(related to Proposition: Prop. 10.073: Apotome is Irrational)

- For let the rational (straight line) $BC$, which commensurable in square only with the whole, have been subtracted from the rational (straight line) $AB$.
- I say that the remainder $AC$ is that irrational (straight line) called an
**apotome**.

- For since $AB$ is incommensurable in length with $BC$, and as $AB$ is to $BC$, so the (square) on $AB$ (is) to the (rectangle contained) by $AB$ and $BC$ [Prop. 10.21 lem.] , the (square) on $AB$ is thus incommensurable with the (rectangle contained) by $AB$ and $BC$ [Prop. 10.11].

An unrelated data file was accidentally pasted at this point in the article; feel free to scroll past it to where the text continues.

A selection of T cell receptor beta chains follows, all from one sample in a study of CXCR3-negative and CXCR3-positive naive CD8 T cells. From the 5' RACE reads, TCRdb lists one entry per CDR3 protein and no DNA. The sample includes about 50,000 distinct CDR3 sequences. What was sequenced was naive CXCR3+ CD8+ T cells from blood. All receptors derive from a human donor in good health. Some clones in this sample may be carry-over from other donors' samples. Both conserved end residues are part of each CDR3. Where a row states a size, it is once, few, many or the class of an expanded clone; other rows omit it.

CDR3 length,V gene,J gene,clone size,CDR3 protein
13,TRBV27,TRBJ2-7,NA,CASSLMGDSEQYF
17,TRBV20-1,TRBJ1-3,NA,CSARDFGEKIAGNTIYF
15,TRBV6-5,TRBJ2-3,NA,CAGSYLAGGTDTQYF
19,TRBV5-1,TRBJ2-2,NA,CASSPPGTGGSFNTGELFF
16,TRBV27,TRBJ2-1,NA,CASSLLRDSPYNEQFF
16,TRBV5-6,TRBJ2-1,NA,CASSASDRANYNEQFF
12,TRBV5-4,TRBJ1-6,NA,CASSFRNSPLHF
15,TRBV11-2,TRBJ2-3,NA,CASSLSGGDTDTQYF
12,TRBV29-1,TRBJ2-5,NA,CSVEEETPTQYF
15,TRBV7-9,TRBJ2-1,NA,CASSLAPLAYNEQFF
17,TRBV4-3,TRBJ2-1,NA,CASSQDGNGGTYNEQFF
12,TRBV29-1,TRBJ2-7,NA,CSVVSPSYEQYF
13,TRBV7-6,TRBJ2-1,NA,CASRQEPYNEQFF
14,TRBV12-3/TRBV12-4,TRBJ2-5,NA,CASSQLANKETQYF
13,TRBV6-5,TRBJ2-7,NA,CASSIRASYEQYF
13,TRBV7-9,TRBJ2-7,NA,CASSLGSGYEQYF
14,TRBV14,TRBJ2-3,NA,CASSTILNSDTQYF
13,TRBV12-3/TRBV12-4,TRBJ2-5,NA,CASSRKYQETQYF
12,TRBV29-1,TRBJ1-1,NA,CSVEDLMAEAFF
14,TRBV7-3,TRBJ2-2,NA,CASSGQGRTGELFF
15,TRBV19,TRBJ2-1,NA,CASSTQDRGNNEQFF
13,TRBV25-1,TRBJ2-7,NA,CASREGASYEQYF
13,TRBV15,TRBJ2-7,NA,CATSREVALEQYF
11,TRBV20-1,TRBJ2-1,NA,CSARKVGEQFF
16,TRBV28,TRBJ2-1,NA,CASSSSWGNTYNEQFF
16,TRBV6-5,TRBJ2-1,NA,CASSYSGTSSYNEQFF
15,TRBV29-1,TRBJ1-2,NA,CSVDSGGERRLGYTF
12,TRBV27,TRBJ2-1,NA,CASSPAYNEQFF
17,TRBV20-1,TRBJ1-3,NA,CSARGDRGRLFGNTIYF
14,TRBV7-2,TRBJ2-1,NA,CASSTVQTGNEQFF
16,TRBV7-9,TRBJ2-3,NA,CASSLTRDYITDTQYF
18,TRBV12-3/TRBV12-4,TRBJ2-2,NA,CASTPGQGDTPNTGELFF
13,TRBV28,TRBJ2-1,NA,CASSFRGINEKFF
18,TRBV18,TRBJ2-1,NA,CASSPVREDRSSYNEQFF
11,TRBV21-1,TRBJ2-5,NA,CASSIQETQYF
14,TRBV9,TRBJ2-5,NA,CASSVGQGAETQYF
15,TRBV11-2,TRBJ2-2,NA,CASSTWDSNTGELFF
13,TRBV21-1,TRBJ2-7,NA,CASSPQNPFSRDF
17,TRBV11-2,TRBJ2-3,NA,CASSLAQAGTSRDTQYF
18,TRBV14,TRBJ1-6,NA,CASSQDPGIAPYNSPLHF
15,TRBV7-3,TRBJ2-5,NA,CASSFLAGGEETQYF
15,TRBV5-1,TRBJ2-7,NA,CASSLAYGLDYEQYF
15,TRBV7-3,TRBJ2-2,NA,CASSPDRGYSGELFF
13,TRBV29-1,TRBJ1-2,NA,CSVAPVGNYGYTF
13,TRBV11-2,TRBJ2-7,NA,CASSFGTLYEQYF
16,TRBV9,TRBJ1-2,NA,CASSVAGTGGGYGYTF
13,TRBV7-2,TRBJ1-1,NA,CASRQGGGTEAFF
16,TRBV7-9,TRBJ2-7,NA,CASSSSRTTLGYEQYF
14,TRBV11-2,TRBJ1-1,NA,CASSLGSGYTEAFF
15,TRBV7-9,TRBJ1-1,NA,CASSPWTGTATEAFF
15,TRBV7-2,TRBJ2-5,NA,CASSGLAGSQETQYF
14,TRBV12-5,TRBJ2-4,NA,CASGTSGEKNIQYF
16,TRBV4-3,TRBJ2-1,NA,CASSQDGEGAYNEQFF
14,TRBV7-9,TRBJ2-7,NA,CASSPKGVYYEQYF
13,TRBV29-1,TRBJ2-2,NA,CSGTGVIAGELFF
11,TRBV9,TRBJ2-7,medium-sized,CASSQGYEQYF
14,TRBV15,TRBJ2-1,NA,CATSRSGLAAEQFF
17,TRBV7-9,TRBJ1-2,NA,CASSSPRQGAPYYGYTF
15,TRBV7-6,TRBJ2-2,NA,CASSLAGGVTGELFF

- But, the (sum of the) squares on $AB$ and $BC$ is commensurable with the (square) on on $AB$ [Prop. 10.15], and twice the (rectangle contained) by $AB$ and $BC$ is commensurable with the (rectangle contained) by $AB$ and $BC$ [Prop. 10.6].
- And, inasmuch as the (sum of the squares) on $AB$ and $BC$ is equal to twice the (rectangle contained) by $AB$ and $BC$ plus the (square) on $CA$ [Prop. 2.7], the (sum of the squares) on $AB$ and $BC$ is thus also incommensurable with the remaining (square) on $AC$ [Prop. 10.13], [Prop. 10.16].
- And the (sum of the squares) on $AB$ and $BC$ is rational.
- $AC$ is thus an irrational (straight line) [Def. 10.4] .
- And let it be called an
**apotome**. - (Which is) the very thing it was required to show.∎

**Fitzpatrick, Richard**: Euclid's "Elements of Geometry"